The Higher the Wall of Worry, The Faster the S&P 500 Climbs It
(Bloomberg) -- The bull market’s resilience was hard to find fault with this week.
A constellation of risks that loomed on Monday, from trade tensions to the jobs report that wrecked equities last month, became reasons to buy by Friday afternoon. The S&P 500 Index ended up 3.5 percent on the week, volatility is rapidly abating and technology stocks are back at record highs.
Of course, the newsflow helped. Friday’s report showed bumper hiring without the prior month’s rapid wage gains. Donald Trump compromised on his tariffs. And a planned summit between the U.S. President and Kim Jong Un buoyed hopes of a diplomatic breakthrough on the Korean peninsula. Those developments have gone a long way to repair sentiment bruised by last month’s savage correction, restoring some of the composure that’s defined a bull market now heading into its 10th year.
“There was a feeling that the market was lost, now it seems that investors have more certainty,” Ian Winer, director of equities at Wedbush Securities Inc., said by phone. “The optimism that the economy isn’t at risk of overheating is a very welcome reprieve after all the volatility we saw last month.”
Investors began the week reeling from signs that the Federal Reserve may be faster on the draw when it comes to rate hikes and worry that Trump was spoiling for a trade war. But as early as Monday, signs emerged that the final policy on trade wouldn’t be as protectionist as many feared, a sentiment borne out Thursday when he signed an order full of carve-outs for key allies.
The trade angst helped domestically-focused small caps outperform, with the Russell 2000 surging more than 4 percent. Still, even multinationals in the Dow Jones Industrial Average managed to recoup last week’s losses, up 3.3 percent.
Friday’s jobs report went a long way toward restoring confidence that the Fed isn’t behind on inflation, as hiring topped 300,000 jobs while wage growth fell short of expectations. Each of the four main equity indexes rose at least 1.6 percent on the day. The Cboe Volatility Index fell to the lowest since Feb. 1, the day before the market selloff began.
What Our Economists Say:
Solid hiring gains and a lack of wage pressures reaffirm our assessment that the economic cycle remains vibrant, and has not entered its twilight phase. Similarly, contained labor costs will allow the Fed to proceed with tightening policy in a continued, gradual fashion. The economy is witnessing a classic mid-cycle hiring reacceleration, and a controlled Fed response should enable the cycle to ultimately surpass the record-long 40-quarter expansion of the 1990s.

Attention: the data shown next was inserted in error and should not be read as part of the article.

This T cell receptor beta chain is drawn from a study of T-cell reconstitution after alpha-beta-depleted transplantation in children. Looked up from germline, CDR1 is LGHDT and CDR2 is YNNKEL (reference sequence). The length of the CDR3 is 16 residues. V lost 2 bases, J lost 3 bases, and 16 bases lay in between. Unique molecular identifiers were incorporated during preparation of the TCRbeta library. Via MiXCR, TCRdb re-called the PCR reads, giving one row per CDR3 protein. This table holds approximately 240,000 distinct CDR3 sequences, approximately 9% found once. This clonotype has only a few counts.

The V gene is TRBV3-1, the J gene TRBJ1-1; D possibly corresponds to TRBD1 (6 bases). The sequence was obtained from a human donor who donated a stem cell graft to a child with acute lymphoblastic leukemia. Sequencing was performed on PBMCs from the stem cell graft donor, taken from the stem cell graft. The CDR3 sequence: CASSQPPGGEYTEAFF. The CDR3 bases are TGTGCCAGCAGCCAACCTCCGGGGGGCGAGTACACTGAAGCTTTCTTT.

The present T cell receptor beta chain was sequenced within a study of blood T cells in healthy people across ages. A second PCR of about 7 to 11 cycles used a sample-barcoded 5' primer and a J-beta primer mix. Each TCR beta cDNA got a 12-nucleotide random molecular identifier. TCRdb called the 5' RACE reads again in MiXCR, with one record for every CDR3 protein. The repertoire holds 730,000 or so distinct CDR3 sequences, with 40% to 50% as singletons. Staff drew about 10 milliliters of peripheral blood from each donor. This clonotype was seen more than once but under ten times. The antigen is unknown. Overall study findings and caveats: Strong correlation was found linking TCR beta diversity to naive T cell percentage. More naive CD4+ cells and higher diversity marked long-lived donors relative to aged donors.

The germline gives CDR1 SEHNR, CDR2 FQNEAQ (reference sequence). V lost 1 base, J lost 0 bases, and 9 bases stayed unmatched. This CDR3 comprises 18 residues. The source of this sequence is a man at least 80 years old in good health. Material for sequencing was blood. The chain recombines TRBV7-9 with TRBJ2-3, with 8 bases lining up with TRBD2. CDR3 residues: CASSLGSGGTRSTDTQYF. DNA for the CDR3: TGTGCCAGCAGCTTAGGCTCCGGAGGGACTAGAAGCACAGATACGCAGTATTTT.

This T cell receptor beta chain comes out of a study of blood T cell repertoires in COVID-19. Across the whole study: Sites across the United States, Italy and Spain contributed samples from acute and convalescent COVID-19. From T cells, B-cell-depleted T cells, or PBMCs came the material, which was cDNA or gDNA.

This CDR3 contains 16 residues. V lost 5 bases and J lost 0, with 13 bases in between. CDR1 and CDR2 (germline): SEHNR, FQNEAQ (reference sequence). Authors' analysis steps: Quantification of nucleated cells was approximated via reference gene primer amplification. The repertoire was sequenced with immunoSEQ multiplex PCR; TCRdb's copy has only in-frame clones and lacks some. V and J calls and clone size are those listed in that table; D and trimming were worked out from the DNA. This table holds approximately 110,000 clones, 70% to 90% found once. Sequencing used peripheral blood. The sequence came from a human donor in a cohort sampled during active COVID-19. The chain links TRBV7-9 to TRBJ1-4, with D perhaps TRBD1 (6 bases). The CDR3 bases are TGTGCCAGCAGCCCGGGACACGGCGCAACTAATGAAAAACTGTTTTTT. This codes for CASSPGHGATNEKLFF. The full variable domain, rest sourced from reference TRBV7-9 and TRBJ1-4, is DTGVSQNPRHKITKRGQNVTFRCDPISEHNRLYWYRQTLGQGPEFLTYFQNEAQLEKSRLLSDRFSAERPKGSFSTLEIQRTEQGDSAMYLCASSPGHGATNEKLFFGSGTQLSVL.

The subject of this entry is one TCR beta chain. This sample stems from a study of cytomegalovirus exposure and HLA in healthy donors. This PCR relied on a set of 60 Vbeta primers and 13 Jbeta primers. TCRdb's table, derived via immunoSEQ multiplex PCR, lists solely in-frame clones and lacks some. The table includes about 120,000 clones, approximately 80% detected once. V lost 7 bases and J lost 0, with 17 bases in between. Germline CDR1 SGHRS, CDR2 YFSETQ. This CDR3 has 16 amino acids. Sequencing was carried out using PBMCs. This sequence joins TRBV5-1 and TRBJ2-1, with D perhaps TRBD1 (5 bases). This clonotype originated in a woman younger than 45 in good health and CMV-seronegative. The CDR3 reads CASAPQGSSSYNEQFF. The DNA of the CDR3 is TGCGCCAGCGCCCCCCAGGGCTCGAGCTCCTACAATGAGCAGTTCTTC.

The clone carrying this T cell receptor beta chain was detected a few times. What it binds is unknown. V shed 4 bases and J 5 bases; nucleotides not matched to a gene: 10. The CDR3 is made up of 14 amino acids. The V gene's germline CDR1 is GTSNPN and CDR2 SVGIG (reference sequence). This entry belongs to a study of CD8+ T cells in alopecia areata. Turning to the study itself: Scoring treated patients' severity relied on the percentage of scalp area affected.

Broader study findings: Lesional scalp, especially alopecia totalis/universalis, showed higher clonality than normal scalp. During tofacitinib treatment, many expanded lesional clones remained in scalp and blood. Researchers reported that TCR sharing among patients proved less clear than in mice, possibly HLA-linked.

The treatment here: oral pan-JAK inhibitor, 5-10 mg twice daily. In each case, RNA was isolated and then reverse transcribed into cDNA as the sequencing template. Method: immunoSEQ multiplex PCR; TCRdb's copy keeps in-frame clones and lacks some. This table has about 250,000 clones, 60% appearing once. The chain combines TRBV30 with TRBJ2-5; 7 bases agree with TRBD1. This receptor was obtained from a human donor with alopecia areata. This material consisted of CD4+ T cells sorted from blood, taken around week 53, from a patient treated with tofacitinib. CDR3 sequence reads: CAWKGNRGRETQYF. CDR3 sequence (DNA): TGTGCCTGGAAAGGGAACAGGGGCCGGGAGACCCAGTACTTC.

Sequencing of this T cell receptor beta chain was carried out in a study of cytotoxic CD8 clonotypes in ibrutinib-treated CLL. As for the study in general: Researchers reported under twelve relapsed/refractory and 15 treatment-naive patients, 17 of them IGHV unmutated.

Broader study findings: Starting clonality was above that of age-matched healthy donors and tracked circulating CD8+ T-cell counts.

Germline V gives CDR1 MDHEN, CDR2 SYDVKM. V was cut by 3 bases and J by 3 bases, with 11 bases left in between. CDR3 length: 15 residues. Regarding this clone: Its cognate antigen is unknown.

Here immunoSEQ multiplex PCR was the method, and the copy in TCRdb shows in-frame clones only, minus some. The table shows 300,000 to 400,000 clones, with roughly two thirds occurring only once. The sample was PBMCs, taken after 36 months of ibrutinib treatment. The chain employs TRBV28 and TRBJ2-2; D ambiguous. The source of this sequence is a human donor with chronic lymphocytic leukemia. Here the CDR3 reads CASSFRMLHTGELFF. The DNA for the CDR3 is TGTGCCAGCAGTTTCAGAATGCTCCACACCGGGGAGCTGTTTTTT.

-- Carl Riccadonna and Yelena Shulyatyeva, Bloomberg Economics
Read more for their full reaction note on the employment report.
And chart watchers have an extra reason for optimism. The S&P 500 just broke through its 50-day moving average for the first time this month, a key support level for roughly six months prior to last month’s swoon.
Against that backdrop, next week’s inflation report is one to watch. The consensus on consumer prices is for a 2.2 percent year-over-year increase in February, compared with 2.1 percent a month earlier. The data matters because of its implications for bond yields, which have been creeping higher and threaten to undermine the stocks recovery.
“If you get through the 3 percent level on the 10-year, and even with a better economy, I just believe it’s going to be harder for equities to sustain the type of upward momentum that was certainly true through January,” Mark Heppenstall, chief investment officer of Penn Mutual Asset Management, said by phone. “It’s not that I expect a big selloff in the equity market, I just think that the headwind of interest rates is real and a fundamental driver of valuations in equities.”
Of perhaps lesser concern, but still worth considering: the early rounds of the March Madness college-basketball tournament may see people distracted and trading less, according to Rhino Trading Partners’ Michael Block. And S&P 500 options expire on Friday.
“February was a tough month for all of us, but the market certainly was resilient going both directions,” Rich Guerrini, the chief executive officer of PNC Investments, said by phone. “It reacted to the news, but then I think the fundamentals came back in and said we’re still in a great place. I just think we’re going to see that type of movement in the financial markets certainly throughout 2018 and beyond.”
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